Bobby Jindal On Why He Supports Creationism
Matthew C. Nisbet, Ph.D. is Associate Professor of Communication Studies, Public Policy, and Urban Affairs at Northeastern University. Nisbet studies the role of communication and advocacy in policymaking and public affairs, focusing on debates over over climate change, energy, and sustainability. Among awards and recognition, Nisbet has been a Visiting Shorenstein Fellow on Press, Politics, and Public Policy at Harvard University's Kennedy School of Government, a Health Policy Investigator at the Robert Wood Johnson Foundation, and a Google Science Communication Fellow. In 2011, the editors at the journal Nature recommended Nisbet's research as “essential reading for anyone with a passing interest in the climate change debate,” and the New Republic highlighted his work as a “fascinating dissection of the shortcomings of climate activism."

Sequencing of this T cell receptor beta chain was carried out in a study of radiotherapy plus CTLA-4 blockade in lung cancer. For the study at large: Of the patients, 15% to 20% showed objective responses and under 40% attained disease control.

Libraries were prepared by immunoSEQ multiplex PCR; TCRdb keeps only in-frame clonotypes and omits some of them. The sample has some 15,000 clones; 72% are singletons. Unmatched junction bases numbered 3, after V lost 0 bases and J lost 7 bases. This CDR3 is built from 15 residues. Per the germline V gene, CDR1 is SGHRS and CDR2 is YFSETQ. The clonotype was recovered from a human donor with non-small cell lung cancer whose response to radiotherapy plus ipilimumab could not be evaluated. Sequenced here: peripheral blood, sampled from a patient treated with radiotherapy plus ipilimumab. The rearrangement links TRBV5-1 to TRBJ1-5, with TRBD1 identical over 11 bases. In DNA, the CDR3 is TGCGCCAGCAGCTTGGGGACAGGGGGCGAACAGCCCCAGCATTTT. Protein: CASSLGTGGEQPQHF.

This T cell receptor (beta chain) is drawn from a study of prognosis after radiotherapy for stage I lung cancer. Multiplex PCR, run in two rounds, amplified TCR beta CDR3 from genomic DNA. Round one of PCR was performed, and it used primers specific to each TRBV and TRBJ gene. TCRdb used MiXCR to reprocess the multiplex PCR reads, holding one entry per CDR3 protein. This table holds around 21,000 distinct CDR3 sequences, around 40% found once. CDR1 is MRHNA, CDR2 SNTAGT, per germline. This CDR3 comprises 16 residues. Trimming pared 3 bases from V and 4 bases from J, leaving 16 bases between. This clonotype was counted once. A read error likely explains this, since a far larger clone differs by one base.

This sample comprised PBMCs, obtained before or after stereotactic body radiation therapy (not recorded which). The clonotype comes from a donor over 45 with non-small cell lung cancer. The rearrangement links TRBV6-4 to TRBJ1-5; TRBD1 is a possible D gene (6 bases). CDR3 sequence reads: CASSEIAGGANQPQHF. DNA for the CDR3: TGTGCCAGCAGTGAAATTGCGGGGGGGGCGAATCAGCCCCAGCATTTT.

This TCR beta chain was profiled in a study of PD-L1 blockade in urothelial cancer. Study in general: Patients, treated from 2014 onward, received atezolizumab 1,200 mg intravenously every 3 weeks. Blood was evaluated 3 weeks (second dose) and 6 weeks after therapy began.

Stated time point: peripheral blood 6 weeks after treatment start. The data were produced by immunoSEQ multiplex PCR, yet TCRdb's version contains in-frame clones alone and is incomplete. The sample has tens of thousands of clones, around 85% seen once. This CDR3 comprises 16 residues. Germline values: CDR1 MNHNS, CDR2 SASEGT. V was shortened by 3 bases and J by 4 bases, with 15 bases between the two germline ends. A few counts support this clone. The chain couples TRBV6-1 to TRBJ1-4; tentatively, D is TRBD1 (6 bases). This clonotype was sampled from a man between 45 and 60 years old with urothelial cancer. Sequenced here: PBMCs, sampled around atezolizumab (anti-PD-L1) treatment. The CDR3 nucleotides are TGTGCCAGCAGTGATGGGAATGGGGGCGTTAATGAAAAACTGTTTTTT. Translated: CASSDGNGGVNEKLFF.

Similar to Sarah Palin, Bobby Jindal was heralded by conservatives as offering the belief credentials to be Vice President.
Louisiana Governor Bobby Jindal was interviewed by the Sunday NY Times magazine. In yesterday's edition, here's what he said about his support for teaching creationism in public schools:
Did you always want to be in politics? It was not something I anticipated doing. I always thought I'd go to medical school. I got accepted into medical school and did not end up going.
Where were you accepted? At Harvard.
Wow. Why would someone with so much knowledge of biology sign a bill allowing the biblical story of Creation to be taught in science class? I don't think that schools should be run by bureaucrats. I think these decisions need to be made by local school boards. In terms of teaching my own kids at home, I do believe there is a Creator. Catholicism doesn't teach authoritatively on evolution or the origins of life, but we do believe that God is our Creator.